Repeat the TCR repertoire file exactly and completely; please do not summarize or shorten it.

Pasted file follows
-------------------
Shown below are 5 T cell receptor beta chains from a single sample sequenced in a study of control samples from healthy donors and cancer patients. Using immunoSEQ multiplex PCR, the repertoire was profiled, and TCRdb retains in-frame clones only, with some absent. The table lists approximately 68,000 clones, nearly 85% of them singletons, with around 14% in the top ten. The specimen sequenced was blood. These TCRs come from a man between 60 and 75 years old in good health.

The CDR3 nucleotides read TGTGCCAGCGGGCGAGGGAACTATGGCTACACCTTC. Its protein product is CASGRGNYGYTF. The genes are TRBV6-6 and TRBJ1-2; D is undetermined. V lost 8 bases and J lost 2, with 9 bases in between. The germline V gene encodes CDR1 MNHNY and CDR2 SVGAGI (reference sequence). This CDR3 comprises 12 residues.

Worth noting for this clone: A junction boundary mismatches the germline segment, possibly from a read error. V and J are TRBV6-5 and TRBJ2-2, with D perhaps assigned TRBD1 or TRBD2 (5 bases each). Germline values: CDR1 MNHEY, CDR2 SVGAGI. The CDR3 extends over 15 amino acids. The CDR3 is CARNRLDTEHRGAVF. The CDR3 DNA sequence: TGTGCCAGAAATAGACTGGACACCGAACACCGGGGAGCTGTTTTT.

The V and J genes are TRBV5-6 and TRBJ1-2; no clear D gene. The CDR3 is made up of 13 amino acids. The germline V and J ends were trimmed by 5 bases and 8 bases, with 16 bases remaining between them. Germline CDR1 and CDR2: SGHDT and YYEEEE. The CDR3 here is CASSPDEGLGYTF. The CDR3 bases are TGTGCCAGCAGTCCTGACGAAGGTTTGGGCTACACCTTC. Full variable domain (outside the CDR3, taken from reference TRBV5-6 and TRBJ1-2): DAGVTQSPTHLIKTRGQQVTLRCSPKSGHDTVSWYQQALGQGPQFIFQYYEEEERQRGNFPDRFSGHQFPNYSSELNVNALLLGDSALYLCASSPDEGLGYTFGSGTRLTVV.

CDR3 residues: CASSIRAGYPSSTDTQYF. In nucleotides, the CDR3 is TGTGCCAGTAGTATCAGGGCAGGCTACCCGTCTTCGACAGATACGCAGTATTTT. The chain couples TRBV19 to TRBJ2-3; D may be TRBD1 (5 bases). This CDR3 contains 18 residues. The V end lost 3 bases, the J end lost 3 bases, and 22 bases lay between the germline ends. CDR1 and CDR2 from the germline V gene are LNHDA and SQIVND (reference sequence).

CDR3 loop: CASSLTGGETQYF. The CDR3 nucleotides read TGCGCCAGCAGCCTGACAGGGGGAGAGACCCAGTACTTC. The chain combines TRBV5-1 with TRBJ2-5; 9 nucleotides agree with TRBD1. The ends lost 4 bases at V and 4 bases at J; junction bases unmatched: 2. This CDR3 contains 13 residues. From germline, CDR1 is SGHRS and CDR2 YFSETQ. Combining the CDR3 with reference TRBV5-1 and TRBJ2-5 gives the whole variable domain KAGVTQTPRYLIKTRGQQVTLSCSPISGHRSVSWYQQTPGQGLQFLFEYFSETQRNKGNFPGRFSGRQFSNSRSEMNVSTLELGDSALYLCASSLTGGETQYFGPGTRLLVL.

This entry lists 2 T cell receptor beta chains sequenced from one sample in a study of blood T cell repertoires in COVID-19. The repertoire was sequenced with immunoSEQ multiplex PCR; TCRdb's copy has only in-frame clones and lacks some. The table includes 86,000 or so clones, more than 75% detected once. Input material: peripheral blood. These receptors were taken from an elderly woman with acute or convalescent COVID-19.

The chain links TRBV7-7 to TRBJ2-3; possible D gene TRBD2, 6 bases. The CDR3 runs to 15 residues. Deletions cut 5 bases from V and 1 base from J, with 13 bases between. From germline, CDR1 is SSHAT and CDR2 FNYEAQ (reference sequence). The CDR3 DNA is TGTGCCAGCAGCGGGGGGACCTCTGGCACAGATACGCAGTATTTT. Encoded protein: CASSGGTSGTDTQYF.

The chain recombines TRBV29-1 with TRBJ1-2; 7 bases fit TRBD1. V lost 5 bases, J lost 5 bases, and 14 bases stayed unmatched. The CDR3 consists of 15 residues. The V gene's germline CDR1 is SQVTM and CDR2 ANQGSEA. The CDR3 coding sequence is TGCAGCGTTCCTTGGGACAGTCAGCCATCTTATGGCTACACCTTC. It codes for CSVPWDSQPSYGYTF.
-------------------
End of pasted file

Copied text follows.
Shown below are 5 T cell receptor beta chains from a single sample sequenced in a study of control samples from healthy donors and cancer patients. Using immunoSEQ multiplex PCR, the repertoire was profiled, and TCRdb retains in-frame clones only, with some absent. The table lists approximately 68,000 clones, nearly 85% of them singletons, with around 14% in the top ten. The specimen sequenced was blood. These TCRs come from a man between 60 and 75 years old in good health.

The CDR3 nucleotides read TGTGCCAGCGGGCGAGGGAACTATGGCTACACCTTC. Its protein product is CASGRGNYGYTF. The genes are TRBV6-6 and TRBJ1-2; D is undetermined. V lost 8 bases and J lost 2, with 9 bases in between. The germline V gene encodes CDR1 MNHNY and CDR2 SVGAGI (reference sequence). This CDR3 comprises 12 residues.

Worth noting for this clone: A junction boundary mismatches the germline segment, possibly from a read error. V and J are TRBV6-5 and TRBJ2-2, with D perhaps assigned TRBD1 or TRBD2 (5 bases each). Germline values: CDR1 MNHEY, CDR2 SVGAGI. The CDR3 extends over 15 amino acids. The CDR3 is CARNRLDTEHRGAVF. The CDR3 DNA sequence: TGTGCCAGAAATAGACTGGACACCGAACACCGGGGAGCTGTTTTT.

The V and J genes are TRBV5-6 and TRBJ1-2; no clear D gene. The CDR3 is made up of 13 amino acids. The germline V and J ends were trimmed by 5 bases and 8 bases, with 16 bases remaining between them. Germline CDR1 and CDR2: SGHDT and YYEEEE. The CDR3 here is CASSPDEGLGYTF. The CDR3 bases are TGTGCCAGCAGTCCTGACGAAGGTTTGGGCTACACCTTC. Full variable domain (outside the CDR3, taken from reference TRBV5-6 and TRBJ1-2): DAGVTQSPTHLIKTRGQQVTLRCSPKSGHDTVSWYQQALGQGPQFIFQYYEEEERQRGNFPDRFSGHQFPNYSSELNVNALLLGDSALYLCASSPDEGLGYTFGSGTRLTVV.

CDR3 residues: CASSIRAGYPSSTDTQYF. In nucleotides, the CDR3 is TGTGCCAGTAGTATCAGGGCAGGCTACCCGTCTTCGACAGATACGCAGTATTTT. The chain couples TRBV19 to TRBJ2-3; D may be TRBD1 (5 bases). This CDR3 contains 18 residues. The V end lost 3 bases, the J end lost 3 bases, and 22 bases lay between the germline ends. CDR1 and CDR2 from the germline V gene are LNHDA and SQIVND (reference sequence).

CDR3 loop: CASSLTGGETQYF. The CDR3 nucleotides read TGCGCCAGCAGCCTGACAGGGGGAGAGACCCAGTACTTC. The chain combines TRBV5-1 with TRBJ2-5; 9 nucleotides agree with TRBD1. The ends lost 4 bases at V and 4 bases at J; junction bases unmatched: 2. This CDR3 contains 13 residues. From germline, CDR1 is SGHRS and CDR2 YFSETQ. Combining the CDR3 with reference TRBV5-1 and TRBJ2-5 gives the whole variable domain KAGVTQTPRYLIKTRGQQVTLSCSPISGHRSVSWYQQTPGQGLQFLFEYFSETQRNKGNFPGRFSGRQFSNSRSEMNVSTLELGDSALYLCASSLTGGETQYFGPGTRLLVL.

This entry lists 2 T cell receptor beta chains sequenced from one sample in a study of blood T cell repertoires in COVID-19. The repertoire was sequenced with immunoSEQ multiplex PCR; TCRdb's copy has only in-frame clones and lacks some. The table includes 86,000 or so clones, more than 75% detected once. Input material: peripheral blood. These receptors were taken from an elderly woman with acute or convalescent COVID-19.

The chain links TRBV7-7 to TRBJ2-3; possible D gene TRBD2, 6 bases. The CDR3 runs to 15 residues. Deletions cut 5 bases from V and 1 base from J, with 13 bases between. From germline, CDR1 is SSHAT and CDR2 FNYEAQ (reference sequence). The CDR3 DNA is TGTGCCAGCAGCGGGGGGACCTCTGGCACAGATACGCAGTATTTT. Encoded protein: CASSGGTSGTDTQYF.

The chain recombines TRBV29-1 with TRBJ1-2; 7 bases fit TRBD1. V lost 5 bases, J lost 5 bases, and 14 bases stayed unmatched. The CDR3 consists of 15 residues. The V gene's germline CDR1 is SQVTM and CDR2 ANQGSEA. The CDR3 coding sequence is TGCAGCGTTCCTTGGGACAGTCAGCCATCTTATGGCTACACCTTC. It codes for CSVPWDSQPSYGYTF.